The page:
Quote
If you calculate the voltage drop on the 100uF cap for giving the gate charge required (at least 10mA for 20us), it results only 2mV. With the your gate resistance and diode current should be a higher ( (2.5-0.6) / 82 = 23mA), but voltage drop will be negligible too (provided that the on pulse is sufficiently narrow).
I think you missed the diode in series with the gate and that the gate voltage drop is 0.9V@10mA, I make it (2.5-0.7-0.9)/82 = 11mA but you're right, it doesn't matter as long as the pulse is narrow enough.

Oh and do you think I'll need to add a snubber network or MOV? With it zero voltage switching I hope the back EMF won't be too bad.
« Last Edit: February 01, 2011, 05:49:36 pm by Hero999 »
 

Offline osmosis321

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Re: My first PIC program
« Reply #23 on: February 02, 2011, 05:30:42 pm »
I'm one of those that prefers C in general, but am quite happy to mix in a bit of assembly when there's a clear benefit to be had by doing so.  The better the C compiler, the fewer those times occur.
 

Offline scrat

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Re: My first PIC program
« Reply #24 on: February 03, 2011, 11:38:34 am »
I'd change to the low-side, since otherwise the MCU won't be able to turn on the triac on one of the two halfwaves, and in the opposite case gate voltage will be very high.
You could be right. I'm not sure about this. I certainly agree with you about the gate voltage being really high when the mains is negative, but I don't see why it won't trigger.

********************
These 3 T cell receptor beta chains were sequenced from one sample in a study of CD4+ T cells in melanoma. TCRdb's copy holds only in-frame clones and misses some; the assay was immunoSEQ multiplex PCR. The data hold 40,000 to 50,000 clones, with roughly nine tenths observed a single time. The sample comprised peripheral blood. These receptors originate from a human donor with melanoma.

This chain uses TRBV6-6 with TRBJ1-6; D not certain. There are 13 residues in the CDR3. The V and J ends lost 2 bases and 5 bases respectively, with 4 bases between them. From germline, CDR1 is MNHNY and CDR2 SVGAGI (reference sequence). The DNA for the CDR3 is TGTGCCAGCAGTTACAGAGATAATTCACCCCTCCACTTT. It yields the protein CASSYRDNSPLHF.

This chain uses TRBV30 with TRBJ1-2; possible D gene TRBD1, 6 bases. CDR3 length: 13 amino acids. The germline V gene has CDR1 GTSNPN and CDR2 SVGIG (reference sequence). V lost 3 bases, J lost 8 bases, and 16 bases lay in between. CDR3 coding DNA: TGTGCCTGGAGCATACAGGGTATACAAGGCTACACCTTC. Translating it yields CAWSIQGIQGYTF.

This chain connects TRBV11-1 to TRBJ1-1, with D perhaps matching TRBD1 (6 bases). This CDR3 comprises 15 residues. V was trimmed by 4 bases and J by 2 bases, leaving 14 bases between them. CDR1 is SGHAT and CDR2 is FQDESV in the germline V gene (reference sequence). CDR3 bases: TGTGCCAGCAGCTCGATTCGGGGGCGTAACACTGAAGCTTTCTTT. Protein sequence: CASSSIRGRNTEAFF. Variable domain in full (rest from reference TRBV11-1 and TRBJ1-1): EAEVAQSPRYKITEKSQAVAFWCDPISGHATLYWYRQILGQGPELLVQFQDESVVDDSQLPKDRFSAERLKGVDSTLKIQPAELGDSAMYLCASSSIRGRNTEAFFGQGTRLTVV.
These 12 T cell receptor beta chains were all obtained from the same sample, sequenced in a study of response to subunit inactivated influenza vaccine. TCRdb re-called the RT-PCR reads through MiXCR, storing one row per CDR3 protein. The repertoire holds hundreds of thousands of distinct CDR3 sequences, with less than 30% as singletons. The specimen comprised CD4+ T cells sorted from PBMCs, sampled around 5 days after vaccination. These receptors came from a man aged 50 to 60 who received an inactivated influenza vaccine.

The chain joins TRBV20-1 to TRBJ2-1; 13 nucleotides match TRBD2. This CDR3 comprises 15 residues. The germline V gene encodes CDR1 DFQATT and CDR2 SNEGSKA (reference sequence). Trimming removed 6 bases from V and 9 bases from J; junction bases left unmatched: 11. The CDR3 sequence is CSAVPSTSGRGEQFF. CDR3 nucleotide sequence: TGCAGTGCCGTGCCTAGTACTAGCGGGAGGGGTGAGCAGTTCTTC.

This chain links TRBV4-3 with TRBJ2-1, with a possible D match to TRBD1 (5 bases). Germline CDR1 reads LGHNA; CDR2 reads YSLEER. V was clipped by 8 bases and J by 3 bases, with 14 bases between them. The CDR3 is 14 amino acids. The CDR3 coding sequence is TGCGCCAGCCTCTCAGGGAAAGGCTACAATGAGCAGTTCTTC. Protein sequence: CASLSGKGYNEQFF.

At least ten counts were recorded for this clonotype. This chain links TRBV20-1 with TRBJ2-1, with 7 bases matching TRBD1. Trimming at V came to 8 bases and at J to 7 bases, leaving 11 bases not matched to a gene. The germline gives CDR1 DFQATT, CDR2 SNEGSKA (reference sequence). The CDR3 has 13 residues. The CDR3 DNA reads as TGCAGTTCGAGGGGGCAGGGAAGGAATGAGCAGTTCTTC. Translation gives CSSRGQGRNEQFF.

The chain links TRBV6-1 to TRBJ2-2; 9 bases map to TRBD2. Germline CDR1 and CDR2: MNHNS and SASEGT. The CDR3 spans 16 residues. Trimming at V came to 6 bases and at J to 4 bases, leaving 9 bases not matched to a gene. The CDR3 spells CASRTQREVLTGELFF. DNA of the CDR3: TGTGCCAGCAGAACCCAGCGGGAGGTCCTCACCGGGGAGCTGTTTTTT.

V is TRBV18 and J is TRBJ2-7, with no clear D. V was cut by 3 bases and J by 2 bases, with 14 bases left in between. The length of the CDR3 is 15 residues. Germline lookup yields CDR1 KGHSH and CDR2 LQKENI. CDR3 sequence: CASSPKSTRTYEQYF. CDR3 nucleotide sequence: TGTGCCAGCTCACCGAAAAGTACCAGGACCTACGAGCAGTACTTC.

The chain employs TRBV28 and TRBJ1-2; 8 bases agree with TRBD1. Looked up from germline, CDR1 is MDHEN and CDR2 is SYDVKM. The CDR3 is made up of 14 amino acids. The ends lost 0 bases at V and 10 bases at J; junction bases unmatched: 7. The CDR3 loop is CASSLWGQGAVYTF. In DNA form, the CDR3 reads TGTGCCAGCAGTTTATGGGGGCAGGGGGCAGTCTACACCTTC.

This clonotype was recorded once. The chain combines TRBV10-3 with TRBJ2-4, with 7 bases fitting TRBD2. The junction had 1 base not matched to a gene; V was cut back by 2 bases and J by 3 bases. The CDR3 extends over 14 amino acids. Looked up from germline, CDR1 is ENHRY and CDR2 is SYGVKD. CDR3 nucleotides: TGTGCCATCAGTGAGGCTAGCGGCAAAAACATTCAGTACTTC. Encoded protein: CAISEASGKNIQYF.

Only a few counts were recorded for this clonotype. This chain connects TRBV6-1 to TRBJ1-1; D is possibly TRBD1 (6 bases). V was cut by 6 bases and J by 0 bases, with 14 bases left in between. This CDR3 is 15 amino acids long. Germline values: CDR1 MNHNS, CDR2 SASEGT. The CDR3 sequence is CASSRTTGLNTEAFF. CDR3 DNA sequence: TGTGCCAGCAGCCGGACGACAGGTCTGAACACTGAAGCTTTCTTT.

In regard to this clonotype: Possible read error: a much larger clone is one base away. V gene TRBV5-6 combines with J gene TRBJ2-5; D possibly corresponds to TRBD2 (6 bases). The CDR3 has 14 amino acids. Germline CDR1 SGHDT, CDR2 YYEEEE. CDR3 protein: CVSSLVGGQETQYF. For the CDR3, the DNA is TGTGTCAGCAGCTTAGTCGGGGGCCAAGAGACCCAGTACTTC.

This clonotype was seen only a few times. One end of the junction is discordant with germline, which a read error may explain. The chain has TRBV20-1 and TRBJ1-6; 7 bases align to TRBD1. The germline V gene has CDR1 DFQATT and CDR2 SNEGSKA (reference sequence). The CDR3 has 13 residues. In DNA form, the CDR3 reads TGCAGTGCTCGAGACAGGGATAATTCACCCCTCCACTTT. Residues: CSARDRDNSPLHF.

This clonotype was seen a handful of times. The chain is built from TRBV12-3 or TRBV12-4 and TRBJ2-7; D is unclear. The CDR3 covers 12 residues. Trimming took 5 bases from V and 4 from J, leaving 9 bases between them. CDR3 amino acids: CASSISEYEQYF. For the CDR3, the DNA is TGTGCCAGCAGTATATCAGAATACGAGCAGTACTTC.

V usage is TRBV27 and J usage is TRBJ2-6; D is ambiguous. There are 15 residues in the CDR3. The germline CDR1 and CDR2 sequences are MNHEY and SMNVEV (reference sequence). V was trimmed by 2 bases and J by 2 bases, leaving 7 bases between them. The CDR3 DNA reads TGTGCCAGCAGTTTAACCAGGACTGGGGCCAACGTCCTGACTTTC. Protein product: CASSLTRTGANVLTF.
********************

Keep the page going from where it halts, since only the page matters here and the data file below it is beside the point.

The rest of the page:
On a positive halfwave you'll be trying to impose a positive gate current using 2.5V on the gate but having a high voltage on the lower anode (the motor is running and has its B-EMF). Since the MCU is fed by a supply referenced to neutral, this won't work, IMHO.

Quote
If you calculate the voltage drop on the 100uF cap for giving the gate charge required (at least 10mA for 20us), it results only 2mV. With the your gate resistance and diode current should be a higher ( (2.5-0.6) / 82 = 23mA), but voltage drop will be negligible too (provided that the on pulse is sufficiently narrow).
I think you missed the diode in series with the gate and that the gate voltage drop is 0.9V@10mA, I make it (2.5-0.7-0.9)/82 = 11mA but you're right, it doesn't matter as long as the pulse is narrow enough.
I missed the gate voltage, quite a big mistake :)

Oh and do you think I'll need to add a snubber network or MOV? With it zero voltage switching I hope the back EMF won't be too bad.
I'm not really experienced, but I think a little RC snubber would be a good thing there, since you don't know how current-voltage phase shift will be under all conditions.
This could be useful, I'll take a look, since I'd like to learn it too: http://www.st.com/stonline/books/pdf/docs/6785.pdf
« Last Edit: February 03, 2011, 11:42:36 am by scrat »
One machine can do the work of fifty ordinary men. No machine can do the work of one extraordinary man. - Elbert Hubbard